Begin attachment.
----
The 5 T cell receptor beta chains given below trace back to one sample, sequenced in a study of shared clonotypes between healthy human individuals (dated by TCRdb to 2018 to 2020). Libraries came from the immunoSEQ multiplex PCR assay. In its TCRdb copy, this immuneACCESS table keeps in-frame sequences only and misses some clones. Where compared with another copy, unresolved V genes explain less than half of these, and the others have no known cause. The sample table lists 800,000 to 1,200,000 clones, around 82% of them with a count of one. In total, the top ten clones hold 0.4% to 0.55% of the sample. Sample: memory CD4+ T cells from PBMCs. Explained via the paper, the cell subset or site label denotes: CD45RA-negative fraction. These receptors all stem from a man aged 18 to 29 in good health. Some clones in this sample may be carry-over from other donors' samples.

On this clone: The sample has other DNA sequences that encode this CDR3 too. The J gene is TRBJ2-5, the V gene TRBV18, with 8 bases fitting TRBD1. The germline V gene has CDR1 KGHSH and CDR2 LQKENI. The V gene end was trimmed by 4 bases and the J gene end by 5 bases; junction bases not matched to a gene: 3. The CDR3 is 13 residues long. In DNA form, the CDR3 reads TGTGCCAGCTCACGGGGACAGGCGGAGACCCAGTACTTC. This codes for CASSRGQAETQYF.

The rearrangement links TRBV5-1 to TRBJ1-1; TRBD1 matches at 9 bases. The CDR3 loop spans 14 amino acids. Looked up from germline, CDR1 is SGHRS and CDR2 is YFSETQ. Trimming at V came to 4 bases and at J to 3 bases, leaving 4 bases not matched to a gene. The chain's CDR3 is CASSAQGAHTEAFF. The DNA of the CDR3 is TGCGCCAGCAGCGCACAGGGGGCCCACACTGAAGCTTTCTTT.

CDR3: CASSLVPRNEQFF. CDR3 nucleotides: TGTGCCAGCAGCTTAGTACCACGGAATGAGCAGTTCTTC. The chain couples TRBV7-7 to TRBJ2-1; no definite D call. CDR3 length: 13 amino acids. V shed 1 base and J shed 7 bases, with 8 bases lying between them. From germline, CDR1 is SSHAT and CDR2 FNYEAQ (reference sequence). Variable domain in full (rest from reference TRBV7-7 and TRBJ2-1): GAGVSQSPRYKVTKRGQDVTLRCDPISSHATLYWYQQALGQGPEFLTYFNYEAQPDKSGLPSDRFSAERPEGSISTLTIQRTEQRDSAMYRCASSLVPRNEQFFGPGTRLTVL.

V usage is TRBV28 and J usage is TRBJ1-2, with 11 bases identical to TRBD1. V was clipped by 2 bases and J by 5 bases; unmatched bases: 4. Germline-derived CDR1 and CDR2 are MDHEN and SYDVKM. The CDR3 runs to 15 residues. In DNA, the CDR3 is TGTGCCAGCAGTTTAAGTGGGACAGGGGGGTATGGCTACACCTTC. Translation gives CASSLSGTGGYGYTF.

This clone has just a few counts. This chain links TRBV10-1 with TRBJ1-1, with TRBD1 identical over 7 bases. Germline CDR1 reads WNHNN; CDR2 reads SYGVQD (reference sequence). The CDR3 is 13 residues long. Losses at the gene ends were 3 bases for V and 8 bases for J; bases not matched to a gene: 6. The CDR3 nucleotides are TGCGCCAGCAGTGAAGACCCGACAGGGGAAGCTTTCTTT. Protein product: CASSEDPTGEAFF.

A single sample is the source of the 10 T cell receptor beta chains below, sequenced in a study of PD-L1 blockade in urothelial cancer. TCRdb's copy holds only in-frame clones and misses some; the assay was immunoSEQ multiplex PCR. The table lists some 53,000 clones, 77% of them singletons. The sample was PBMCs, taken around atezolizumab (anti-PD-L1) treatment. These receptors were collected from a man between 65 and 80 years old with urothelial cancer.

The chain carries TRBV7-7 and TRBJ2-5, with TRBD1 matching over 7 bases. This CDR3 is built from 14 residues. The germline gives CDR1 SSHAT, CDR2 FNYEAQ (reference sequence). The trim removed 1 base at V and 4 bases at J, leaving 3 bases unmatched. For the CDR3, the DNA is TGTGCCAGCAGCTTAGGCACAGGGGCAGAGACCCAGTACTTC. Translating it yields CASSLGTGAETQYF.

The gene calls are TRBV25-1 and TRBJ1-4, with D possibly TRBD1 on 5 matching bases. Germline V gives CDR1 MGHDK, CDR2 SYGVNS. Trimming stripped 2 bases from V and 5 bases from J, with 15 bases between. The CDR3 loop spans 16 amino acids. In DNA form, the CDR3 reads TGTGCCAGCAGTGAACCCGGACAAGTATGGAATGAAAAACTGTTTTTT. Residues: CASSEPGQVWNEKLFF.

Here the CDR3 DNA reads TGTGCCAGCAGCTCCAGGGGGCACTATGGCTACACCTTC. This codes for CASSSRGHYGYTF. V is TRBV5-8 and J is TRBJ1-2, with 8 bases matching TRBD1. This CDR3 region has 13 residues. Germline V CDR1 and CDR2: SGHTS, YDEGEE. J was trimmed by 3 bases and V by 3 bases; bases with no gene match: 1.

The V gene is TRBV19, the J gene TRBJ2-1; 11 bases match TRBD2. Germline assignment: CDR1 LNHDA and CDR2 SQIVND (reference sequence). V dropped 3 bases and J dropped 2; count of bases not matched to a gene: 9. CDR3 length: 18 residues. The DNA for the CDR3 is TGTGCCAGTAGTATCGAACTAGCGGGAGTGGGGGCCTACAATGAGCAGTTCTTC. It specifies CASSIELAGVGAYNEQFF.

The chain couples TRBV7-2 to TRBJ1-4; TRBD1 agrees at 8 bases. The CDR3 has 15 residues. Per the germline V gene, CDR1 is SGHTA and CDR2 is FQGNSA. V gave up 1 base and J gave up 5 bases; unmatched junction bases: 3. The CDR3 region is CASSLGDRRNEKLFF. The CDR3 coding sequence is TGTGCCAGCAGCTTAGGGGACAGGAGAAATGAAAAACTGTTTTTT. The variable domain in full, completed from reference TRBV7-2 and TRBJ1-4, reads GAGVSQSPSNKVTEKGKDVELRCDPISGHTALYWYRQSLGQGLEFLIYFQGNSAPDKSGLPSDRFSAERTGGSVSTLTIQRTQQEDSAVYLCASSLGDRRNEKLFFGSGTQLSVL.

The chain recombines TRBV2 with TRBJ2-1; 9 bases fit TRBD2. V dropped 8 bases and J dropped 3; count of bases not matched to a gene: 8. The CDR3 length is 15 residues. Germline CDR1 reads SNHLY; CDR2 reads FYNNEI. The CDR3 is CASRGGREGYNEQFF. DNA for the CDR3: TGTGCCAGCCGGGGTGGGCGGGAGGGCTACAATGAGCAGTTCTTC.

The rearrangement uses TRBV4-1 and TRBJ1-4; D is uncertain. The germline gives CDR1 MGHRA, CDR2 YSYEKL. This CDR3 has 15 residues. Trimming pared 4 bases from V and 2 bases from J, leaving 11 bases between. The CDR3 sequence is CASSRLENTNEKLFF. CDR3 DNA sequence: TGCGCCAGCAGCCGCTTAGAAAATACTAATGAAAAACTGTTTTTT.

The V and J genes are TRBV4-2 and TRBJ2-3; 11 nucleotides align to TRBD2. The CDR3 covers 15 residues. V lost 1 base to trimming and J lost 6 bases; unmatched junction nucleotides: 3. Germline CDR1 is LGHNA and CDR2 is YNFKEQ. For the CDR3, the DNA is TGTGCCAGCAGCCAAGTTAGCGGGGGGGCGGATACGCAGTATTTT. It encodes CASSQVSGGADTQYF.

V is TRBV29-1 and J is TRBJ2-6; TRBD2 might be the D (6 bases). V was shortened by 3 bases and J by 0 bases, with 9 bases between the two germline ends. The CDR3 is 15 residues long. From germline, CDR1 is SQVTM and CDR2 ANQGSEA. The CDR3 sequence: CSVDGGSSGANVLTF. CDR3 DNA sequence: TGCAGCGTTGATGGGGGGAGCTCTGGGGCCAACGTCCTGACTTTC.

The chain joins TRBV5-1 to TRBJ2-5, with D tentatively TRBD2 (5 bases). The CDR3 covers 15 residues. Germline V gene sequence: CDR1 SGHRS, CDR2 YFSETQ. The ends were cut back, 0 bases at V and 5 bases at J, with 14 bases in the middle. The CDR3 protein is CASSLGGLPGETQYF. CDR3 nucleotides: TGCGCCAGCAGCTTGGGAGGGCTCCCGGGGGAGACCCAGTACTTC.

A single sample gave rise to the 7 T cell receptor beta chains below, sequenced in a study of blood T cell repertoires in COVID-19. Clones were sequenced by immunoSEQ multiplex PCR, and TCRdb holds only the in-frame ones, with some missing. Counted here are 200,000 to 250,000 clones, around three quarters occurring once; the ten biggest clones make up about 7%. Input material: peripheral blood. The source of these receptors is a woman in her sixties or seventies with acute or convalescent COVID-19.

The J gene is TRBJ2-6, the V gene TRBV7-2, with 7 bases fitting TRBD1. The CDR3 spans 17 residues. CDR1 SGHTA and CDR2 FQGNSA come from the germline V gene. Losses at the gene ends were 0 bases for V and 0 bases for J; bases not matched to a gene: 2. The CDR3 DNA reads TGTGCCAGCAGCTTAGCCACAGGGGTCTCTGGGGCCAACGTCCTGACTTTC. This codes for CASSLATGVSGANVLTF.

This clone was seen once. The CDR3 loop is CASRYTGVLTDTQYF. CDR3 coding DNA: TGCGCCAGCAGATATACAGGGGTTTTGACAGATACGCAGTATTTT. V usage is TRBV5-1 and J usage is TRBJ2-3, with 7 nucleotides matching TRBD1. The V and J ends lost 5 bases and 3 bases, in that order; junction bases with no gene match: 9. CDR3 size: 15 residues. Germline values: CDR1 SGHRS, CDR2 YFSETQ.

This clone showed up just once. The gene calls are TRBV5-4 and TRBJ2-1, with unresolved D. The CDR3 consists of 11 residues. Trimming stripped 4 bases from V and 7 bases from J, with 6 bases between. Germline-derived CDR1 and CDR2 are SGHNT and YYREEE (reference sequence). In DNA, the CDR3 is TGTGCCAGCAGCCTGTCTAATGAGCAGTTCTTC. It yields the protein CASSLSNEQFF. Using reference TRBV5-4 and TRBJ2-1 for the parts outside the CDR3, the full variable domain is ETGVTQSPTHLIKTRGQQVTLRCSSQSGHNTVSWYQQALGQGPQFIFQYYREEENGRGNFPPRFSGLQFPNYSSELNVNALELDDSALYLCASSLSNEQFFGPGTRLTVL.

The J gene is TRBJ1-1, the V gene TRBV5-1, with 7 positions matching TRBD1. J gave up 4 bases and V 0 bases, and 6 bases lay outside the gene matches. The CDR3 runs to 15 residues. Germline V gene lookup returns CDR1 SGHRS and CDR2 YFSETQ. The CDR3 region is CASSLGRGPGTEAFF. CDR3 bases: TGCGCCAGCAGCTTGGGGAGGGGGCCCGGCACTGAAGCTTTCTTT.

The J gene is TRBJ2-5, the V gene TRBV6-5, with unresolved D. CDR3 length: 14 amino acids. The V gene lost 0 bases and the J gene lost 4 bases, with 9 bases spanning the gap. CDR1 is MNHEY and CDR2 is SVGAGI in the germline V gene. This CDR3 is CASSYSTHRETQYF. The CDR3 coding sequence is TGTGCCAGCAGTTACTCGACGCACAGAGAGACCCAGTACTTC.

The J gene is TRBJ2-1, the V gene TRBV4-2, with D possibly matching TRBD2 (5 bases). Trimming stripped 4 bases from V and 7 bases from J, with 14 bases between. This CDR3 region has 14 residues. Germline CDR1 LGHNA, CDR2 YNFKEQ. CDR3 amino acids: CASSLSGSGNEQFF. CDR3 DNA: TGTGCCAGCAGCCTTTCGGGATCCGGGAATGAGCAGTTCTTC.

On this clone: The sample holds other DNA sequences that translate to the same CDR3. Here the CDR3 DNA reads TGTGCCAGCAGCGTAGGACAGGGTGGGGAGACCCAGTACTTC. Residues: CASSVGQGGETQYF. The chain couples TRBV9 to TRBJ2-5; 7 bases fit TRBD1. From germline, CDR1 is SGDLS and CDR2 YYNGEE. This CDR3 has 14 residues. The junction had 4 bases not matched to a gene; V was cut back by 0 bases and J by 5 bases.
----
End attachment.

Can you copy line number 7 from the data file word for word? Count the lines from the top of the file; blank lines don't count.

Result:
A single sample is the source of the 10 T cell receptor beta chains below, sequenced in a study of PD-L1 blockade in urothelial cancer. TCRdb's copy holds only in-frame clones and misses some; the assay was immunoSEQ multiplex PCR. The table lists some 53,000 clones, 77% of them singletons. The sample was PBMCs, taken around atezolizumab (anti-PD-L1) treatment. These receptors were collected from a man between 65 and 80 years old with urothelial cancer.